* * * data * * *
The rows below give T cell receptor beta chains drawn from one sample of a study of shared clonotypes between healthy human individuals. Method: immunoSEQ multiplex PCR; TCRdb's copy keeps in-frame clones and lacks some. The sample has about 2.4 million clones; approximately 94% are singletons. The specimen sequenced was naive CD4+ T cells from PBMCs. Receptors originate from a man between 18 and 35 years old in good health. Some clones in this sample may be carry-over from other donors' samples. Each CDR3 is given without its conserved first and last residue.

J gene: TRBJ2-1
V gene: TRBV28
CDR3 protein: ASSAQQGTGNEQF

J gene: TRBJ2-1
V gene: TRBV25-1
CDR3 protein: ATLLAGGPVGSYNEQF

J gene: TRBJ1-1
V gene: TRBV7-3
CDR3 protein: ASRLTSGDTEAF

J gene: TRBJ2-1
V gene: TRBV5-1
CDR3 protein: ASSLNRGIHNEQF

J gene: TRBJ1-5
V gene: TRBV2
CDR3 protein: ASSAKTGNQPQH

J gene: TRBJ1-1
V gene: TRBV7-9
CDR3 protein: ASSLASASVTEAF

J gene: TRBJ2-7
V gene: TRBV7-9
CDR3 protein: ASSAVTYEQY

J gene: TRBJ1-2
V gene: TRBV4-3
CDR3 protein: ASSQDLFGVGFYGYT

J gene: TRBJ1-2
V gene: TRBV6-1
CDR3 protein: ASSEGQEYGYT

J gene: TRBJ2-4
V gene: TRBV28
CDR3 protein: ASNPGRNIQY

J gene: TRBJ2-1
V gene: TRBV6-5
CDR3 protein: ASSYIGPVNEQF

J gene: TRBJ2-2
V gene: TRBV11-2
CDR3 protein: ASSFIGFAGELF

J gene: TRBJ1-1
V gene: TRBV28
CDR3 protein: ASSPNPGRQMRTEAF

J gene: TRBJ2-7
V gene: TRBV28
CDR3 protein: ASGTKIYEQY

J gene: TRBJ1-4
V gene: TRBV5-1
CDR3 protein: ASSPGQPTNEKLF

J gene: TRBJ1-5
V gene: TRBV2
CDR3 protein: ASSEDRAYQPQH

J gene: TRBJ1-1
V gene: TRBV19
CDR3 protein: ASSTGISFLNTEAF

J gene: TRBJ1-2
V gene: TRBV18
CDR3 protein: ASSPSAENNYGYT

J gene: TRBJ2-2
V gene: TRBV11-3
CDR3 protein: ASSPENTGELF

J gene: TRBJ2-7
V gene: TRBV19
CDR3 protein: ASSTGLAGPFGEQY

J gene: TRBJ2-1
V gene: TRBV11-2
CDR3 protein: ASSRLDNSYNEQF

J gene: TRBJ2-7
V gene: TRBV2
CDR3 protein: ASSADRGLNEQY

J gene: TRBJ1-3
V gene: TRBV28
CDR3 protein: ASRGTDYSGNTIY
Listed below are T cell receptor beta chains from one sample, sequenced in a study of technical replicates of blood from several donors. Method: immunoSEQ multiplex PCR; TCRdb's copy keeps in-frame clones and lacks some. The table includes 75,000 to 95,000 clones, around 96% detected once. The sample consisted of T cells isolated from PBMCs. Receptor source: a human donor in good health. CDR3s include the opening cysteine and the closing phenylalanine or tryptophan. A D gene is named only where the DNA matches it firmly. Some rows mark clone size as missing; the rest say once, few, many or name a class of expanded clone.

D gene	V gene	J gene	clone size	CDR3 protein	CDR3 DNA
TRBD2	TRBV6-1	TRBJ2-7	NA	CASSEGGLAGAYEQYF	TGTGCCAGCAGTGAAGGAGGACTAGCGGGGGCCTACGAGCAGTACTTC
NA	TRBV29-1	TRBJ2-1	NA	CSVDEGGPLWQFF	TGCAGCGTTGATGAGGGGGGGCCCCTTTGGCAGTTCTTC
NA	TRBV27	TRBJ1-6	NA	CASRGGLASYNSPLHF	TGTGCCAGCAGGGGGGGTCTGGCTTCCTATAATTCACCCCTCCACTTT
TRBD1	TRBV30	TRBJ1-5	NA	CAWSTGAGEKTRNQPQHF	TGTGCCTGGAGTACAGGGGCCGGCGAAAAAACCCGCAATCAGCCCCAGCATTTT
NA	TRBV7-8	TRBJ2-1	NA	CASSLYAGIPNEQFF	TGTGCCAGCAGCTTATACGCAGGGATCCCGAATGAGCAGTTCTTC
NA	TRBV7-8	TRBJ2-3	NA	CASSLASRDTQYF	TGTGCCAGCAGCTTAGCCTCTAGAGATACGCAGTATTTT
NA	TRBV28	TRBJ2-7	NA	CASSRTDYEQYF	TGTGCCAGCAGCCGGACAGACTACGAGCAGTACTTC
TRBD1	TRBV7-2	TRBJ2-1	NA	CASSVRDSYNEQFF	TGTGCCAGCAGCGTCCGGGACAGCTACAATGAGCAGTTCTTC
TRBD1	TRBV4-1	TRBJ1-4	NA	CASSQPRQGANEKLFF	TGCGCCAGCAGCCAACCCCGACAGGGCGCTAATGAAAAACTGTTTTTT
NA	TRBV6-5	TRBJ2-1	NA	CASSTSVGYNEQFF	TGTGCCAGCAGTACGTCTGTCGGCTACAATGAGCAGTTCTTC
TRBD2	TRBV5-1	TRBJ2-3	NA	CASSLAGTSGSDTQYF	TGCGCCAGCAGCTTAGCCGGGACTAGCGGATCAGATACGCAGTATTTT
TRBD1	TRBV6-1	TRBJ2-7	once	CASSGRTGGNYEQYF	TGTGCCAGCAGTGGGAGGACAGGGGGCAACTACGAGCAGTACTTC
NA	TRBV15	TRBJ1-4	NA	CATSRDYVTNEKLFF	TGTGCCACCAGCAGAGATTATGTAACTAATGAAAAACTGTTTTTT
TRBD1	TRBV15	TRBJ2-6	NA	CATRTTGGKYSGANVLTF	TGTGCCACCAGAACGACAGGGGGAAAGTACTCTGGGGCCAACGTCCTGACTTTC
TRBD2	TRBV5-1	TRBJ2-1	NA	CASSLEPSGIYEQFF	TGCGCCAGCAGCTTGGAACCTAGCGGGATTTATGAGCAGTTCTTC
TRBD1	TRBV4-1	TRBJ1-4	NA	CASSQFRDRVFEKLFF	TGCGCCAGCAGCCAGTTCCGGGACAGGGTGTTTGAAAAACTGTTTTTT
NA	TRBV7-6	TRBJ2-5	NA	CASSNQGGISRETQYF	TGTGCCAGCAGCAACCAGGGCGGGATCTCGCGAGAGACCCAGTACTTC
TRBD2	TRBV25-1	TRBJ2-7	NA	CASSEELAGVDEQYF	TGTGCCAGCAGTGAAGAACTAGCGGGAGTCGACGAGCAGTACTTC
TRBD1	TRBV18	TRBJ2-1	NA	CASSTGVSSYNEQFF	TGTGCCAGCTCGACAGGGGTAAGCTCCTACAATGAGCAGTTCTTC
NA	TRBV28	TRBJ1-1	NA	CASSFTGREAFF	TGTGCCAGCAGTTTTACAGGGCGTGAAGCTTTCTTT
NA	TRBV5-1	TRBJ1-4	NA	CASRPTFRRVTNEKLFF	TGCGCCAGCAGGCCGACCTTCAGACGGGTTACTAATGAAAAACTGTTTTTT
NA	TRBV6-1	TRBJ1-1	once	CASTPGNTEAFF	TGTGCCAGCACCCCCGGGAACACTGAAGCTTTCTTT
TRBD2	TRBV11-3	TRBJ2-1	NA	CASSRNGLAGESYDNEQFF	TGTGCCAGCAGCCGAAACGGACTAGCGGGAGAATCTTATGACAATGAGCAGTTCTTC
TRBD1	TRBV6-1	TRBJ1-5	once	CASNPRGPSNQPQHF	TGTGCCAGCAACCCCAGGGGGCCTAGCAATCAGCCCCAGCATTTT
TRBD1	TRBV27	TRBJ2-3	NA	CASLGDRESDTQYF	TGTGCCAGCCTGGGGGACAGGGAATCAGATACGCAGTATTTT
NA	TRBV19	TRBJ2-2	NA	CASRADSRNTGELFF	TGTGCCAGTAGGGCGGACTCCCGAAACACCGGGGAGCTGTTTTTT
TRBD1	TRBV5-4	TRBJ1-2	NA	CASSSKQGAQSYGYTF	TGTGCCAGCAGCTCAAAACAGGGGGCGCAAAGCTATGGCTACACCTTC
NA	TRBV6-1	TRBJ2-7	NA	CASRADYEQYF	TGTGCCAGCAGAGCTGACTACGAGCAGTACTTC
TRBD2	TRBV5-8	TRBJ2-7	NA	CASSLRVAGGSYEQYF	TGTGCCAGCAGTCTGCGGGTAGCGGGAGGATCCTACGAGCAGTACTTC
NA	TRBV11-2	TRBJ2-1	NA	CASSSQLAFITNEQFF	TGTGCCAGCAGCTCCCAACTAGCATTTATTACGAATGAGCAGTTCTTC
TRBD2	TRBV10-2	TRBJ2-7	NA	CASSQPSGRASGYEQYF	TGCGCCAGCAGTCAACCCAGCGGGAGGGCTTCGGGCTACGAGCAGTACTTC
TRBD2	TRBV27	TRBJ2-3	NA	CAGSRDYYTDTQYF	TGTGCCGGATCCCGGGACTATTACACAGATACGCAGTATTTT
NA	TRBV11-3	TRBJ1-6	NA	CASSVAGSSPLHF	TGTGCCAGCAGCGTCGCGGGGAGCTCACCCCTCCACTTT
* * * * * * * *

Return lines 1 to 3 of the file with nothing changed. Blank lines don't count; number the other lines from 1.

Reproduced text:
The rows below give T cell receptor beta chains drawn from one sample of a study of shared clonotypes between healthy human individuals. Method: immunoSEQ multiplex PCR; TCRdb's copy keeps in-frame clones and lacks some. The sample has about 2.4 million clones; approximately 94% are singletons. The specimen sequenced was naive CD4+ T cells from PBMCs. Receptors originate from a man between 18 and 35 years old in good health. Some clones in this sample may be carry-over from other donors' samples. Each CDR3 is given without its conserved first and last residue.

J gene: TRBJ2-1
V gene: TRBV28